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With David Folkenflik
An uproar builds over migrant children. The Democrats debate. The Supreme Court issues key rulings. The G-20 gathers. The roundtable is here.
Jack Beatty, On Point news analyst. (@JackBeattyNPR)
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"Democratic presidential contenders battled over healthcare coverage and border policy on Wednesday during a surprisingly heated first debate that laid bare the party’s divisions on whether to abolish private insurance and shift to a Medicare-for-All system."
"In the first round of back-to-back debates, several of the lesser-known candidates vied for attention in the crowded race to take on President Donald Trump, shouting over one another to grab the spotlight and prove they are capable of standing up to the Republican in the November 2020 election.
The Democratic contenders repeatedly attacked Trump, saying his economic policies benefited the wealthy at the expense of working Americans, and calling his border policies heartless."
“'On January 20, 2021, we’ll say ‘Adios’ to Donald Trump,' said former Housing Secretary Julian Castro."
"But they also turned their fire on each other, most often targeting Beto O’Rourke. The former congressman tangled with Castro, a fellow Texan, on border policy, and New York Mayor Bill de Blasio on healthcare.
"The intensity of the exchanges after six months of a relatively mild campaign reflected the high stakes in what could be a make-or-break moment for some of the contenders struggling to be noticed in the Democratic field of more than 20 candidates."
"The crisis on the U.S.-Mexico border took on new urgency on Capitol Hill on Wednesday as lawmakers horrified by a photo of a father and his young daughter dead in the Rio Grande rushed to pass billions in emergency spending sought by the Trump administration."
"The Senate overwhelmingly approved a $4.6 billion bill that would replenish the fast-dwindling budget of the agency responsible for the care of unaccompanied migrant children. But the legislation threatened to get hung up in disputes over a different version of the bill passed by the House with mostly Democratic votes, even as leaders in both chambers insisted they would not head home for Congress’s Fourth of July recess before sending a final bill to President Trump."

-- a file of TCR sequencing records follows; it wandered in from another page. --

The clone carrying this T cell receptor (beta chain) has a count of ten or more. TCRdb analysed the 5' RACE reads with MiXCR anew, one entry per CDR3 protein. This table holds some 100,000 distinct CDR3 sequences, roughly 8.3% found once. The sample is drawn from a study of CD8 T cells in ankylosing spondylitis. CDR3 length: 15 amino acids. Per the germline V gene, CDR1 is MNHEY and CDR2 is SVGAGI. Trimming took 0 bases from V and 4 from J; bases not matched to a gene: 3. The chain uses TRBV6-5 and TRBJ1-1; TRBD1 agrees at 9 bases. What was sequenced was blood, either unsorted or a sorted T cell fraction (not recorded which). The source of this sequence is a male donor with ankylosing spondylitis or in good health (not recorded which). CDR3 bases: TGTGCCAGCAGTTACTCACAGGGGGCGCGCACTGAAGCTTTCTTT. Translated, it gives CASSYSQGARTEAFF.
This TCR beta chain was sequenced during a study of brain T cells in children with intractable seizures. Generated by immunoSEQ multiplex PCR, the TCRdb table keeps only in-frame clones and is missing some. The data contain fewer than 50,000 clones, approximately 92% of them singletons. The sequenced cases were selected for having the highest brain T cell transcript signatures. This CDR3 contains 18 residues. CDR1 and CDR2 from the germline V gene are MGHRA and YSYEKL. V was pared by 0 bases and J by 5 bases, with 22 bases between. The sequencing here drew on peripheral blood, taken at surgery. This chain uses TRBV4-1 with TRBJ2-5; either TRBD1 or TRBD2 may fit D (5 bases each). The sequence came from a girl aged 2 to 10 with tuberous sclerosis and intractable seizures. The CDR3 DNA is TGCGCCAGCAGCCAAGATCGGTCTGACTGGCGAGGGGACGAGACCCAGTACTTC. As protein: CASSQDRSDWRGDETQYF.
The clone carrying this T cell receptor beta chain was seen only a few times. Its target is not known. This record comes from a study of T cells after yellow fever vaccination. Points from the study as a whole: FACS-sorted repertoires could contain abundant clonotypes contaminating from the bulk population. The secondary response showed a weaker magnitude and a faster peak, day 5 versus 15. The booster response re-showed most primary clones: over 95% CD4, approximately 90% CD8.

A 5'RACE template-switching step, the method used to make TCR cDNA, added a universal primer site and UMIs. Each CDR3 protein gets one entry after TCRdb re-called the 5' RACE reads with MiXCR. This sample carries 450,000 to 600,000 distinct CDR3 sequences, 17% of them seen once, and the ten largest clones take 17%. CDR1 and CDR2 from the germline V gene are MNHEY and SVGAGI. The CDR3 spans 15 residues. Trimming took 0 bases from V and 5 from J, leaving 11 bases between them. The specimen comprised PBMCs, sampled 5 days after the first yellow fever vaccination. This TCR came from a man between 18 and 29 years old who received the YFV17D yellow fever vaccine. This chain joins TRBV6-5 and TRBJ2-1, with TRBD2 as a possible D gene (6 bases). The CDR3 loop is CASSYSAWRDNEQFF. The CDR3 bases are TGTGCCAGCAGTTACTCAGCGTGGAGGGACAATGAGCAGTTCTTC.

“The House will not leave until we resolve the situation at the border,” House Democratic Caucus Chairman Hakeem Jeffries (D-N.Y.) told reporters as he left an evening meeting with Speaker Nancy Pelosi (D-Calif.) and other leaders. “We’re looking forward to finding common ground with the Senate as well as with the president.”
"Throughout the day Wednesday, as lawmakers discussed the border bill on the Senate floor and negotiated behind closed doors, debate was shadowed by the widely circulated photo of two migrants — Óscar Alberto Martínez Ramírez and his 23-month-old daughter, Valeria — who drowned trying to cross the river into Brownsville, Tex. In the photo, the pair lie face down in shallow water, the little girl’s arm around her father."
“'President Trump, I want you to look at this photo,' said Minority Leader Charles E. Schumer (D-N.Y.), displaying it on the Senate floor. 'These are not drug dealers. Or vagrants or criminals. They are simply people fleeing a horrible situation in their home country for a better life.'”